Contemporary engagement with embodied practices of Latin American transnational migrancy, as well as the long durée of the return of Catholic religious materialities, ideas, and fantasies from the Americas to Rome, shows the reignition of an old conflict within the Catholic Church and a lasting paradox within a Catholic Humanitas. This is the paradox growing from the Catholic fantasy of “full” conversion of the Other/Indian, with her imagined docile, childlike, as well as barbaric qualities—a fantasy that positions the Other/Indian as at once within and without a Catholic Humanitas. This constitutive dimension of Catholic Humanitas infuses the tension between Sameness and Otherness that still permeates Western cosmologies and, for better and worse, political practices toward migration and hospitality in Europe . . . .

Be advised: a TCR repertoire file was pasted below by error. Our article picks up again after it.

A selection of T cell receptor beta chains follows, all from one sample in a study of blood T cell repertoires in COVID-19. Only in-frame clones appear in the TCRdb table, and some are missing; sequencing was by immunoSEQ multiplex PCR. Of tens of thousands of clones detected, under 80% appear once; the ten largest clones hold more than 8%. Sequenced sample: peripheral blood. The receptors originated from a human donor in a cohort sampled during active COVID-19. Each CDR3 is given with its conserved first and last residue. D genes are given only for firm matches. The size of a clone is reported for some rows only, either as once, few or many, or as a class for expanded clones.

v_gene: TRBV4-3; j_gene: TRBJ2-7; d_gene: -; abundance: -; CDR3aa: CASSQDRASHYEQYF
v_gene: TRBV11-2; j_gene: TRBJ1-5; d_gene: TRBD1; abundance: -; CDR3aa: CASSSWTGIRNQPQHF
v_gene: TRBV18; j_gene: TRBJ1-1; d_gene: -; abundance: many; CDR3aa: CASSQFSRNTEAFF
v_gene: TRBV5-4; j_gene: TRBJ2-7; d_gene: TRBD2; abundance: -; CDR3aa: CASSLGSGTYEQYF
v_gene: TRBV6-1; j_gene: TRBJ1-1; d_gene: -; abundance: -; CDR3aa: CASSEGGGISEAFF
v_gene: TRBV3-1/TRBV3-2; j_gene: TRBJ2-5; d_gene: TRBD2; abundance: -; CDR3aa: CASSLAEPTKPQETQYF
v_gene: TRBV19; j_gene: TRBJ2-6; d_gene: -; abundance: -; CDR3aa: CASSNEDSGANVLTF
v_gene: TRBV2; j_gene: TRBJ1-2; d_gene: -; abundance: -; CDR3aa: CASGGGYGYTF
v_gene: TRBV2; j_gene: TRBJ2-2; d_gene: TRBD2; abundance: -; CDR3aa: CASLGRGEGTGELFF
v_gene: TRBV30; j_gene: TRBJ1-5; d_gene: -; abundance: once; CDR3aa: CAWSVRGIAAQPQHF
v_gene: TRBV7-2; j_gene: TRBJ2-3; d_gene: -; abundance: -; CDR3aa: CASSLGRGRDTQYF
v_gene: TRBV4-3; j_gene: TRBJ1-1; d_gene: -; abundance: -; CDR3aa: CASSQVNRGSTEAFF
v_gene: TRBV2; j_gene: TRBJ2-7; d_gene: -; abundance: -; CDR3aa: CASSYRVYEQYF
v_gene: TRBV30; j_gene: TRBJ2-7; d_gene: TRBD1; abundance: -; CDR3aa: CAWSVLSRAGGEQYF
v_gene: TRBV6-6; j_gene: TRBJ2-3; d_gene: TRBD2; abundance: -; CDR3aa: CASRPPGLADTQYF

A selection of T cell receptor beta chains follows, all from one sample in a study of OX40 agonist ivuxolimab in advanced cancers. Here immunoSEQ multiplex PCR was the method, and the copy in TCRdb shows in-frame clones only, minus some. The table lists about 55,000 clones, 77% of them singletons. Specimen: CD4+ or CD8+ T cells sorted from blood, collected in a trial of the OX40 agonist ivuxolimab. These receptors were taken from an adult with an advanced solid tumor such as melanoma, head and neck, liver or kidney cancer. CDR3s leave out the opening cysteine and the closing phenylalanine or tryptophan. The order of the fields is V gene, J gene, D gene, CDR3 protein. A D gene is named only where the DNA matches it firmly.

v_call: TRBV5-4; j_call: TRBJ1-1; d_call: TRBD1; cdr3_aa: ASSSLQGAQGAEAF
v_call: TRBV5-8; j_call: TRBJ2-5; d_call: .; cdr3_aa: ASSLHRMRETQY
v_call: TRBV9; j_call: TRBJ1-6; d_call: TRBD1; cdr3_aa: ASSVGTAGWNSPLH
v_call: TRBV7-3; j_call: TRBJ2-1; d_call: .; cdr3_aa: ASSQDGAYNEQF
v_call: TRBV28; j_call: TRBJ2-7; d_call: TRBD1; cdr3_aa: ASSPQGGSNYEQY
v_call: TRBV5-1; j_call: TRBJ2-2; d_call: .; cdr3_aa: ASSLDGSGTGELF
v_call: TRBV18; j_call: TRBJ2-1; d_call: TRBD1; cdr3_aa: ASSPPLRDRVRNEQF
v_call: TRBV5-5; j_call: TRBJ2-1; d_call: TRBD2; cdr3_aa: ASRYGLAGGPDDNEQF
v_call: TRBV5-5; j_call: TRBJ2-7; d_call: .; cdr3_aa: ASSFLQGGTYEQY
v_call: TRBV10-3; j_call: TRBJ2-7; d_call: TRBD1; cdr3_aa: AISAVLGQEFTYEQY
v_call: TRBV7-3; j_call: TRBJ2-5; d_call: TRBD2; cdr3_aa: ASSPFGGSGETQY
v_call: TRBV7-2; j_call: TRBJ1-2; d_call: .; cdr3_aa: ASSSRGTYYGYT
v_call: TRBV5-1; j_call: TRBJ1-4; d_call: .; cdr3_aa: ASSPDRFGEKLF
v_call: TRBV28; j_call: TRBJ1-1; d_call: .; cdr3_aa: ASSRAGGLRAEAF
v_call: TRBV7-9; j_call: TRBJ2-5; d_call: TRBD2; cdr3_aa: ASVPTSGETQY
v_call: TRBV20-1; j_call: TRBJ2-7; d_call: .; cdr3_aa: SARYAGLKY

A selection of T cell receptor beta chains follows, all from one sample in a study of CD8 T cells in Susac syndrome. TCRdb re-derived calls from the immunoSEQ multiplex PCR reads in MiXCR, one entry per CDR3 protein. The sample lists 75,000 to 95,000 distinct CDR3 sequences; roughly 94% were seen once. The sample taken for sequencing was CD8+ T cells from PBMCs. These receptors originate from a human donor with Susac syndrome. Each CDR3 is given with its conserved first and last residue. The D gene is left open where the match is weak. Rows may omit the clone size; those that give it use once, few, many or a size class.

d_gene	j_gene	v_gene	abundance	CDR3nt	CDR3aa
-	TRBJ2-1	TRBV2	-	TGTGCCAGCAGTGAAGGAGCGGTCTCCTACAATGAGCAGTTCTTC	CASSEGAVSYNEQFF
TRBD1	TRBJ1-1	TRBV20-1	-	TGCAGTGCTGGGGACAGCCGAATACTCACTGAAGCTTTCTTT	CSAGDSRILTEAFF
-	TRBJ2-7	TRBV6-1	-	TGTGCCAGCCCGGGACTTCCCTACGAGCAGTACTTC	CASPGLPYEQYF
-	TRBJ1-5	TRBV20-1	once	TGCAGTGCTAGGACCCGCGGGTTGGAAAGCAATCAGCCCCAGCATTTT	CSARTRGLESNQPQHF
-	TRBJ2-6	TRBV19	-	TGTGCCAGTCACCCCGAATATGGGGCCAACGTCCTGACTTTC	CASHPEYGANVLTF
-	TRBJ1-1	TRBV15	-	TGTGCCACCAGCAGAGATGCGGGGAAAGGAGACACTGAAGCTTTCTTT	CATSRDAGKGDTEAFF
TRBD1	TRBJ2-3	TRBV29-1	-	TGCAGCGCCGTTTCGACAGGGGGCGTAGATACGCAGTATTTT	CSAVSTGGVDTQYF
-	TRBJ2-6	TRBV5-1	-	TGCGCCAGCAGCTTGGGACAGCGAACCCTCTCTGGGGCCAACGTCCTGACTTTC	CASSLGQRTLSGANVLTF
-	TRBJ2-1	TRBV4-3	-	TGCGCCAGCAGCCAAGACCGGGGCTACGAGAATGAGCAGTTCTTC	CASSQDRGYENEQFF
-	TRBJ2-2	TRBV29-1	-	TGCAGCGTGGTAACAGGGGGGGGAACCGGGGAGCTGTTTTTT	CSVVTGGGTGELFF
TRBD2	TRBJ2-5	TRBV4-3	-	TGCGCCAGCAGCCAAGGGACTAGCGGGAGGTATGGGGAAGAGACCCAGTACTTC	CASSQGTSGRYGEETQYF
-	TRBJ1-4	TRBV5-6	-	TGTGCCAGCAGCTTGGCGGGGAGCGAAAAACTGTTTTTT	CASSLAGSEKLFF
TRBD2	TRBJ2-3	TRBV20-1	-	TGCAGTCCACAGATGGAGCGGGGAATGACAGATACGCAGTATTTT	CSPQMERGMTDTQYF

Under a present condition—in which a part of the clergy in Rome foregrounds personhood based on a Roman civic heritage, rather than multiple ways of being Catholic—attacks to Catholic Humanitas are seen as an attack on everyday civitas (conceived as a Sameness in the singular). If Catholicism has been a self-evident, “cultural” root of secular Europe, it has just as clearly shaped a potent political aesthetic of exclusion.